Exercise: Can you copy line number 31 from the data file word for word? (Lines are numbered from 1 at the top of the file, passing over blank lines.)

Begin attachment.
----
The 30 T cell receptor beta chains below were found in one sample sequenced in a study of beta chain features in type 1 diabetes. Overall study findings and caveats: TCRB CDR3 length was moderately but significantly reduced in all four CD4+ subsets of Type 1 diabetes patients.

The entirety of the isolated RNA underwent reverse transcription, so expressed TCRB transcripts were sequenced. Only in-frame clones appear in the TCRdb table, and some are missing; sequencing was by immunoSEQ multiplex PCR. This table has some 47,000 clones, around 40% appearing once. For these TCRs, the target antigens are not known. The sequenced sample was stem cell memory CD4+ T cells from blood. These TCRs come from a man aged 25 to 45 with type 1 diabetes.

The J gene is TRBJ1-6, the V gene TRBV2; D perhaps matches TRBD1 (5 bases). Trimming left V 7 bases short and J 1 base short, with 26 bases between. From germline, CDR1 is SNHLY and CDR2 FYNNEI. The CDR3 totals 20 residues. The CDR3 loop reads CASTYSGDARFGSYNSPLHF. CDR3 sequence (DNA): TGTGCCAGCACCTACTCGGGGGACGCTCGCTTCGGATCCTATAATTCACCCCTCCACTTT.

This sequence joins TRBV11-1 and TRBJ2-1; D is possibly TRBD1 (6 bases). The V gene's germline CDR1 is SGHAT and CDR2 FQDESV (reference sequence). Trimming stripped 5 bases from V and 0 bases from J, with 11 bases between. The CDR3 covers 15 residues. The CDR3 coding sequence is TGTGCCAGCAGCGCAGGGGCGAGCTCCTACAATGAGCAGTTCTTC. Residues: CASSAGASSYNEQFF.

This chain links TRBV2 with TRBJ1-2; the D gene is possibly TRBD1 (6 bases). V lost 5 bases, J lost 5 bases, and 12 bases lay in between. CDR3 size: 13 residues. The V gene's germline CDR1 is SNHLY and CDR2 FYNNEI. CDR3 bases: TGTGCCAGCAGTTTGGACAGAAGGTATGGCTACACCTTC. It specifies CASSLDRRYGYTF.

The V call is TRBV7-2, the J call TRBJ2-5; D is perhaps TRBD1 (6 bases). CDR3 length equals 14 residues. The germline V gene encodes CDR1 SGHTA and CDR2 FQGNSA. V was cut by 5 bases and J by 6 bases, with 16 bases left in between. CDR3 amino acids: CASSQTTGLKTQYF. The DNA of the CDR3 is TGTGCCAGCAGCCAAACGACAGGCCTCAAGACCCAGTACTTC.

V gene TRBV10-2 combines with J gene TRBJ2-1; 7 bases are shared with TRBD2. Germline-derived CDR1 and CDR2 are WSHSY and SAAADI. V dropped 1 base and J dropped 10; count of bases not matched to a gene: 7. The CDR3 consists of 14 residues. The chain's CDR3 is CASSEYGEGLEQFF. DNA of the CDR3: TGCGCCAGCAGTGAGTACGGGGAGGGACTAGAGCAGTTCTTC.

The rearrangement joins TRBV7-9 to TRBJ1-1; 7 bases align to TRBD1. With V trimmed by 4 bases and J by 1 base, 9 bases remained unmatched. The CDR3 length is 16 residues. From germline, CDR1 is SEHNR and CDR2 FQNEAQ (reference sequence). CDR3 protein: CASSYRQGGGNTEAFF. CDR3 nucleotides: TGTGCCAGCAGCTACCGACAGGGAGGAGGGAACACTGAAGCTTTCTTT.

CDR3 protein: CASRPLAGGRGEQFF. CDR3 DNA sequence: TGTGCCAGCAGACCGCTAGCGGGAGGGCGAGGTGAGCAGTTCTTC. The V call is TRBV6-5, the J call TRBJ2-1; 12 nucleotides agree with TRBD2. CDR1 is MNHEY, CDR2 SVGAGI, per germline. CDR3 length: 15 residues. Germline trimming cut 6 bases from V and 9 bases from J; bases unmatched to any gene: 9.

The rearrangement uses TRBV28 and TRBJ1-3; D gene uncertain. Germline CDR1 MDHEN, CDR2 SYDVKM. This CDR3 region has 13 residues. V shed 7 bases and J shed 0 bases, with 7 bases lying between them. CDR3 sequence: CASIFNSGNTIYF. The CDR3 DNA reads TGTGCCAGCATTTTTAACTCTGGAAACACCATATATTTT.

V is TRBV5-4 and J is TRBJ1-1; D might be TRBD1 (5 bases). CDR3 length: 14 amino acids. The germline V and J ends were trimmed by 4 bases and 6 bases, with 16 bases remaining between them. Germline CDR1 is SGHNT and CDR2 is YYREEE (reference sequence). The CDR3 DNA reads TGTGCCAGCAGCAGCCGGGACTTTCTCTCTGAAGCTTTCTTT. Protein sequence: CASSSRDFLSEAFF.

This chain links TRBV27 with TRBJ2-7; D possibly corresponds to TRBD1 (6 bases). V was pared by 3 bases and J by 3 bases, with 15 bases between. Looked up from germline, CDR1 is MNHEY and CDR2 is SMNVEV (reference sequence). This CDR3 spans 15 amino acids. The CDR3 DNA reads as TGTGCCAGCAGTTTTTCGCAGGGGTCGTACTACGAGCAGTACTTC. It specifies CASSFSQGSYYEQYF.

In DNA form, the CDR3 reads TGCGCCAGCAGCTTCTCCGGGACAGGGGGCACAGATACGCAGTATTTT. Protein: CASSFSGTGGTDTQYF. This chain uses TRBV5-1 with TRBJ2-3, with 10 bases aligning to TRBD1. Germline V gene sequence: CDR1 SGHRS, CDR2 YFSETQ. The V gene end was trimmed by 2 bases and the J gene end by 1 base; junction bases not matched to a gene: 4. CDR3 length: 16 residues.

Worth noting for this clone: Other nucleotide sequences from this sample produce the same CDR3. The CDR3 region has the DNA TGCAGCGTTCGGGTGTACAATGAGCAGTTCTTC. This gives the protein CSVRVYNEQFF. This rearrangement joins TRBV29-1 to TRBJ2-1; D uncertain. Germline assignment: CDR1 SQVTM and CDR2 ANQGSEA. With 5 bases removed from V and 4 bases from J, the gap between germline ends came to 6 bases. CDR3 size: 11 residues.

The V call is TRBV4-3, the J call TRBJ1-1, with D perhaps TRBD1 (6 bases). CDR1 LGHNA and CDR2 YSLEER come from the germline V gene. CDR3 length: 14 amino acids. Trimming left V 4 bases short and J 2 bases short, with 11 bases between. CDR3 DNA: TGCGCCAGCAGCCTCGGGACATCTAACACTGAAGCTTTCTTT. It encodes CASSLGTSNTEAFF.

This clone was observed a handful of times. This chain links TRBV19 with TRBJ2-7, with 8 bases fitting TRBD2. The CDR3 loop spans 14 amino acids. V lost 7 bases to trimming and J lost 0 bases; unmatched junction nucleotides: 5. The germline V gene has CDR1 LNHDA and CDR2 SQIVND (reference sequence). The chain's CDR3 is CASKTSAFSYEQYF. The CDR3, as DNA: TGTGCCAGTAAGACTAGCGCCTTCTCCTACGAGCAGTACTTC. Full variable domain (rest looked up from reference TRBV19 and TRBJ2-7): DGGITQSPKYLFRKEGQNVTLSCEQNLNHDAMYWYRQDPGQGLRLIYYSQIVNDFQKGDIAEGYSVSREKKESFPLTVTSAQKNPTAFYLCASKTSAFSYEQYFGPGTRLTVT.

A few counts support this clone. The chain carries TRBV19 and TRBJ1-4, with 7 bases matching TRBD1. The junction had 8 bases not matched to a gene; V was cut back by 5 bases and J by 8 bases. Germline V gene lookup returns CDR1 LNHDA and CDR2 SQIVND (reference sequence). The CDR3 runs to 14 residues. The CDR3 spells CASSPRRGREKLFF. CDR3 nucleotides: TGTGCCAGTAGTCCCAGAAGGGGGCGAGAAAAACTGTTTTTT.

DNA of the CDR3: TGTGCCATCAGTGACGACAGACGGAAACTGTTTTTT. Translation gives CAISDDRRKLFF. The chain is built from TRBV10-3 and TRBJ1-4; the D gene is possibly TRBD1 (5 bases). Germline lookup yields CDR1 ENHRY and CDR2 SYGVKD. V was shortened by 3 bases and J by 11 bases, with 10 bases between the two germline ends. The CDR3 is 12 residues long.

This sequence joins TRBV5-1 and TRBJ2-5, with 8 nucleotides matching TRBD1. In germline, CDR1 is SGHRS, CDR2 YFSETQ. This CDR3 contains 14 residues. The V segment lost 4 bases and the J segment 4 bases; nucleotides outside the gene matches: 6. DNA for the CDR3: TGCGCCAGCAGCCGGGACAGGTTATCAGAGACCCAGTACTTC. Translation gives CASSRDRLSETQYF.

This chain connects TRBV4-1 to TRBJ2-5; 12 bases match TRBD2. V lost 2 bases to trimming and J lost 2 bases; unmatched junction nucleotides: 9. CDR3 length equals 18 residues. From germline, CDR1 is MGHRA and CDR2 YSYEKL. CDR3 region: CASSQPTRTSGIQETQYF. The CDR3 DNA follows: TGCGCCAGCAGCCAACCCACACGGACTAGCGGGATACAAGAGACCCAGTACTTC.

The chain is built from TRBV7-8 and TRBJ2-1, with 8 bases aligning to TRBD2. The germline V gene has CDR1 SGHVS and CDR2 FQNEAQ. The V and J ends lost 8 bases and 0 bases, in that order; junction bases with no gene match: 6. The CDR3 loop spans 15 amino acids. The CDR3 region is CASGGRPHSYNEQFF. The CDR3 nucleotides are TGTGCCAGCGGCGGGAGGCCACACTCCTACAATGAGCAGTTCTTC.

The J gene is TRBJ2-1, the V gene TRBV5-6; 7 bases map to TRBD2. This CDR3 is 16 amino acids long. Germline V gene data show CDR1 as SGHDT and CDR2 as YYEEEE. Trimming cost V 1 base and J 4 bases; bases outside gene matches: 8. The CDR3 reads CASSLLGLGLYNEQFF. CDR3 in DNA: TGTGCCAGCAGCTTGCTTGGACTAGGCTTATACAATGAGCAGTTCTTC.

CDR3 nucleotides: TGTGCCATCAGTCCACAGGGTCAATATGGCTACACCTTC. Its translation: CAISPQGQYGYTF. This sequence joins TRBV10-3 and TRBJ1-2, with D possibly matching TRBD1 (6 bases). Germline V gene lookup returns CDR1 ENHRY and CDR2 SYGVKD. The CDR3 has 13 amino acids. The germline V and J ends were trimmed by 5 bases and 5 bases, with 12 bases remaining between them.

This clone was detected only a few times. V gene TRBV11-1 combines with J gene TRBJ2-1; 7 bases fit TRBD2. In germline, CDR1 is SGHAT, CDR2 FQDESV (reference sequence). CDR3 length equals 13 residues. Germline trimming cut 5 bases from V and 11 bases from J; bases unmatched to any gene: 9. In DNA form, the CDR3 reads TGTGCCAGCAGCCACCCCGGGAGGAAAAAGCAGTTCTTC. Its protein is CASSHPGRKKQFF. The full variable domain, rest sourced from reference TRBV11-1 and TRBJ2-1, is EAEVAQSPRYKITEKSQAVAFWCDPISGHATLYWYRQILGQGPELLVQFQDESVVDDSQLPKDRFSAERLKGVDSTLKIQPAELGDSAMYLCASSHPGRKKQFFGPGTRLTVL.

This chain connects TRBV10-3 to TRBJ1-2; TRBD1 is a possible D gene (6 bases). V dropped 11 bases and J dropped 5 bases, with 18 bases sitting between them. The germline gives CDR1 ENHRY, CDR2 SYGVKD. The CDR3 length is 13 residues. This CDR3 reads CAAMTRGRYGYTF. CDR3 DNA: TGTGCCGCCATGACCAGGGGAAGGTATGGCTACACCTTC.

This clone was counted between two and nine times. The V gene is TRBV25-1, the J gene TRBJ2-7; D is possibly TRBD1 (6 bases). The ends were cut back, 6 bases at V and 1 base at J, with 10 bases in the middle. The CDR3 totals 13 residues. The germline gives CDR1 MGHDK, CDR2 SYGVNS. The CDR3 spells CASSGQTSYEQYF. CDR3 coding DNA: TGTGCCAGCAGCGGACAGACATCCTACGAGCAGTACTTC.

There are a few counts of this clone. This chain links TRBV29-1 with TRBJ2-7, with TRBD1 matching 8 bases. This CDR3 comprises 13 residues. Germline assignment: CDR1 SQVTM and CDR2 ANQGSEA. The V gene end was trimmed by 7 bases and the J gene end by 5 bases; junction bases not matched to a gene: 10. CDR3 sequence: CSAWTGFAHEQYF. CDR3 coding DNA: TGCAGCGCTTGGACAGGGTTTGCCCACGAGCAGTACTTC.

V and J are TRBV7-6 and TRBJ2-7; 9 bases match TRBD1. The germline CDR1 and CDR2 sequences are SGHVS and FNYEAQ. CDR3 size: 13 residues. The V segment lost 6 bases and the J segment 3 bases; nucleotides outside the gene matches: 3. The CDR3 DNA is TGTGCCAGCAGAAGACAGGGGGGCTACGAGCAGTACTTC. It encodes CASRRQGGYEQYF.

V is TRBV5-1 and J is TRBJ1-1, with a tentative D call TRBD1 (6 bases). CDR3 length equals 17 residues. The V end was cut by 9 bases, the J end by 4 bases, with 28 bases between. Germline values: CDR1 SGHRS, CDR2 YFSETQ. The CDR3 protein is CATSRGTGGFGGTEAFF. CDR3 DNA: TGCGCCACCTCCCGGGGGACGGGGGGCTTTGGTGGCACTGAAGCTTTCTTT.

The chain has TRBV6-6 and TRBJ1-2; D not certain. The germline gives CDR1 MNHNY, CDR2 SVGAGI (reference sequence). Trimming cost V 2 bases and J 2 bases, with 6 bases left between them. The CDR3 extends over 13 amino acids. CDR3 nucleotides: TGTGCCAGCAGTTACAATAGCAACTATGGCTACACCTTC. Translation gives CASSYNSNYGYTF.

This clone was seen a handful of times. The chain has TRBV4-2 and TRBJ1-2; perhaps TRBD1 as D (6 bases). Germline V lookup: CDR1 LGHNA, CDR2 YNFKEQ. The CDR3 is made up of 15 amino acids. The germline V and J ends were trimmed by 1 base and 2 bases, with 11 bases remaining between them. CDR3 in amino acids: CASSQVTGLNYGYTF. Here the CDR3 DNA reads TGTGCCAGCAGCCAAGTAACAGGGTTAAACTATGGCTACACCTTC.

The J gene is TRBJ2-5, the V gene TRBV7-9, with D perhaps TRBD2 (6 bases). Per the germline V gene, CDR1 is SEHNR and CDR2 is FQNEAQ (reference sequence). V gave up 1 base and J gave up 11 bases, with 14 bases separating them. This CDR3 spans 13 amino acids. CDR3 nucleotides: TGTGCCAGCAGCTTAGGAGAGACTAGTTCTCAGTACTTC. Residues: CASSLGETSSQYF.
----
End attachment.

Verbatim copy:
This clone was seen a handful of times. The chain has TRBV4-2 and TRBJ1-2; perhaps TRBD1 as D (6 bases). Germline V lookup: CDR1 LGHNA, CDR2 YNFKEQ. The CDR3 is made up of 15 amino acids. The germline V and J ends were trimmed by 1 base and 2 bases, with 11 bases remaining between them. CDR3 in amino acids: CASSQVTGLNYGYTF. Here the CDR3 DNA reads TGTGCCAGCAGCCAAGTAACAGGGTTAAACTATGGCTACACCTTC.